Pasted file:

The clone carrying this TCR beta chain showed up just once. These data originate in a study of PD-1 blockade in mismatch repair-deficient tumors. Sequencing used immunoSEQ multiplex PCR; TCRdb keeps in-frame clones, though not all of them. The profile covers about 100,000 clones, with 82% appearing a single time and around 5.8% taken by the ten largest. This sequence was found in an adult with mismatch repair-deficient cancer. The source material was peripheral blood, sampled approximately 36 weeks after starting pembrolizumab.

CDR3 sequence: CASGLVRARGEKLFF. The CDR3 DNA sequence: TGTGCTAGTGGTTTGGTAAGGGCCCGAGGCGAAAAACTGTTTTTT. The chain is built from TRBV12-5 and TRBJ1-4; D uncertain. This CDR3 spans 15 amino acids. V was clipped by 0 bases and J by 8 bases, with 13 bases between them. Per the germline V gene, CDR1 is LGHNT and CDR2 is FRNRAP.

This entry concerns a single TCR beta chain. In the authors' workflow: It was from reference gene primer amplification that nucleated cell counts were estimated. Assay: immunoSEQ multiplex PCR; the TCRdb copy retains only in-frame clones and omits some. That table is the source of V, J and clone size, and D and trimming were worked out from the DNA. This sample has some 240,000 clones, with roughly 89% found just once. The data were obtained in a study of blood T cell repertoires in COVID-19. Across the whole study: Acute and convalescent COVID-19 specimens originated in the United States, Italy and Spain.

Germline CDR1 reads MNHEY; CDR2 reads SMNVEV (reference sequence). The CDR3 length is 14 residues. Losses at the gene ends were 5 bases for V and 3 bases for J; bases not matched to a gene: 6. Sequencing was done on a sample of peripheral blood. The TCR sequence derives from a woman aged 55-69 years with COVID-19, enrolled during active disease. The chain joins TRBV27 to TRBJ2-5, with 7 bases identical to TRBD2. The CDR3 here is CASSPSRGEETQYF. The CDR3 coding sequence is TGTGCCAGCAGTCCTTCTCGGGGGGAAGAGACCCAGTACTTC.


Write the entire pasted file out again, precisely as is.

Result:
The clone carrying this TCR beta chain showed up just once. These data originate in a study of PD-1 blockade in mismatch repair-deficient tumors. Sequencing used immunoSEQ multiplex PCR; TCRdb keeps in-frame clones, though not all of them. The profile covers about 100,000 clones, with 82% appearing a single time and around 5.8% taken by the ten largest. This sequence was found in an adult with mismatch repair-deficient cancer. The source material was peripheral blood, sampled approximately 36 weeks after starting pembrolizumab.

CDR3 sequence: CASGLVRARGEKLFF. The CDR3 DNA sequence: TGTGCTAGTGGTTTGGTAAGGGCCCGAGGCGAAAAACTGTTTTTT. The chain is built from TRBV12-5 and TRBJ1-4; D uncertain. This CDR3 spans 15 amino acids. V was clipped by 0 bases and J by 8 bases, with 13 bases between them. Per the germline V gene, CDR1 is LGHNT and CDR2 is FRNRAP.

This entry concerns a single TCR beta chain. In the authors' workflow: It was from reference gene primer amplification that nucleated cell counts were estimated. Assay: immunoSEQ multiplex PCR; the TCRdb copy retains only in-frame clones and omits some. That table is the source of V, J and clone size, and D and trimming were worked out from the DNA. This sample has some 240,000 clones, with roughly 89% found just once. The data were obtained in a study of blood T cell repertoires in COVID-19. Across the whole study: Acute and convalescent COVID-19 specimens originated in the United States, Italy and Spain.

Germline CDR1 reads MNHEY; CDR2 reads SMNVEV (reference sequence). The CDR3 length is 14 residues. Losses at the gene ends were 5 bases for V and 3 bases for J; bases not matched to a gene: 6. Sequencing was done on a sample of peripheral blood. The TCR sequence derives from a woman aged 55-69 years with COVID-19, enrolled during active disease. The chain joins TRBV27 to TRBJ2-5, with 7 bases identical to TRBD2. The CDR3 here is CASSPSRGEETQYF. The CDR3 coding sequence is TGTGCCAGCAGTCCTTCTCGGGGGGAAGAGACCCAGTACTTC.